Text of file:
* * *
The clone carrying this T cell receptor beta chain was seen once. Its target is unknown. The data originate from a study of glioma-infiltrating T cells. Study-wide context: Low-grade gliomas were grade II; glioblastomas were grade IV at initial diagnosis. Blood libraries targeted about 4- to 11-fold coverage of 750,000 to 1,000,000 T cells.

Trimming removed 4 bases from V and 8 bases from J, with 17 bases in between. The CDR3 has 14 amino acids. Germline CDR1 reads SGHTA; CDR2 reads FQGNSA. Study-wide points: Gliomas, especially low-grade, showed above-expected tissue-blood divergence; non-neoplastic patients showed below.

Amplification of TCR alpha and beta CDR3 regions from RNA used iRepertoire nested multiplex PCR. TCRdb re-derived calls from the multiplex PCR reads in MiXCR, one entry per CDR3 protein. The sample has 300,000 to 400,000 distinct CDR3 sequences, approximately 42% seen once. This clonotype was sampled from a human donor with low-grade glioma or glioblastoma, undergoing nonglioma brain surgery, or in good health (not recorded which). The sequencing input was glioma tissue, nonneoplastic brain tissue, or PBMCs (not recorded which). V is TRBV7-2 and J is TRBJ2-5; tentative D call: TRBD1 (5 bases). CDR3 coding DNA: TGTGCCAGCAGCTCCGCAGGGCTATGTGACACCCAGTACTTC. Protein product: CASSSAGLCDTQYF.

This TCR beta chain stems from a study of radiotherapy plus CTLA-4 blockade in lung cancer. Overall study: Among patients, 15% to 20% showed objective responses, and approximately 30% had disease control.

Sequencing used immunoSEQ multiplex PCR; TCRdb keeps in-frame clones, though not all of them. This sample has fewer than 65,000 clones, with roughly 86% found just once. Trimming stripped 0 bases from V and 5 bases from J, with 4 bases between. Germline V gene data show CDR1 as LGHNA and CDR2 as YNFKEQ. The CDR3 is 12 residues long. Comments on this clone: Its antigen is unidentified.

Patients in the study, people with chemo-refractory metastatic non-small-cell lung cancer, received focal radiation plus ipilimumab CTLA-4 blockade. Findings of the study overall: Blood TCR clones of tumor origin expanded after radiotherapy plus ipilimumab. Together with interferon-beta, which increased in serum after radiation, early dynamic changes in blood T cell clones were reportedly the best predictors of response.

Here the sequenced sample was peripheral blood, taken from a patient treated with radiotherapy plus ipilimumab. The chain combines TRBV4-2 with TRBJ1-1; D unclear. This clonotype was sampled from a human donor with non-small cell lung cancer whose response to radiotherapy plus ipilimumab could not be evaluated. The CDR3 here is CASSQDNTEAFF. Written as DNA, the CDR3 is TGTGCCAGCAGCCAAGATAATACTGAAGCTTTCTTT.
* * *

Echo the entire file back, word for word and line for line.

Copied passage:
The clone carrying this T cell receptor beta chain was seen once. Its target is unknown. The data originate from a study of glioma-infiltrating T cells. Study-wide context: Low-grade gliomas were grade II; glioblastomas were grade IV at initial diagnosis. Blood libraries targeted about 4- to 11-fold coverage of 750,000 to 1,000,000 T cells.

Trimming removed 4 bases from V and 8 bases from J, with 17 bases in between. The CDR3 has 14 amino acids. Germline CDR1 reads SGHTA; CDR2 reads FQGNSA. Study-wide points: Gliomas, especially low-grade, showed above-expected tissue-blood divergence; non-neoplastic patients showed below.

Amplification of TCR alpha and beta CDR3 regions from RNA used iRepertoire nested multiplex PCR. TCRdb re-derived calls from the multiplex PCR reads in MiXCR, one entry per CDR3 protein. The sample has 300,000 to 400,000 distinct CDR3 sequences, approximately 42% seen once. This clonotype was sampled from a human donor with low-grade glioma or glioblastoma, undergoing nonglioma brain surgery, or in good health (not recorded which). The sequencing input was glioma tissue, nonneoplastic brain tissue, or PBMCs (not recorded which). V is TRBV7-2 and J is TRBJ2-5; tentative D call: TRBD1 (5 bases). CDR3 coding DNA: TGTGCCAGCAGCTCCGCAGGGCTATGTGACACCCAGTACTTC. Protein product: CASSSAGLCDTQYF.

This TCR beta chain stems from a study of radiotherapy plus CTLA-4 blockade in lung cancer. Overall study: Among patients, 15% to 20% showed objective responses, and approximately 30% had disease control.

Sequencing used immunoSEQ multiplex PCR; TCRdb keeps in-frame clones, though not all of them. This sample has fewer than 65,000 clones, with roughly 86% found just once. Trimming stripped 0 bases from V and 5 bases from J, with 4 bases between. Germline V gene data show CDR1 as LGHNA and CDR2 as YNFKEQ. The CDR3 is 12 residues long. Comments on this clone: Its antigen is unidentified.

Patients in the study, people with chemo-refractory metastatic non-small-cell lung cancer, received focal radiation plus ipilimumab CTLA-4 blockade. Findings of the study overall: Blood TCR clones of tumor origin expanded after radiotherapy plus ipilimumab. Together with interferon-beta, which increased in serum after radiation, early dynamic changes in blood T cell clones were reportedly the best predictors of response.

Here the sequenced sample was peripheral blood, taken from a patient treated with radiotherapy plus ipilimumab. The chain combines TRBV4-2 with TRBJ1-1; D unclear. This clonotype was sampled from a human donor with non-small cell lung cancer whose response to radiotherapy plus ipilimumab could not be evaluated. The CDR3 here is CASSQDNTEAFF. Written as DNA, the CDR3 is TGTGCCAGCAGCCAAGATAATACTGAAGCTTTCTTT.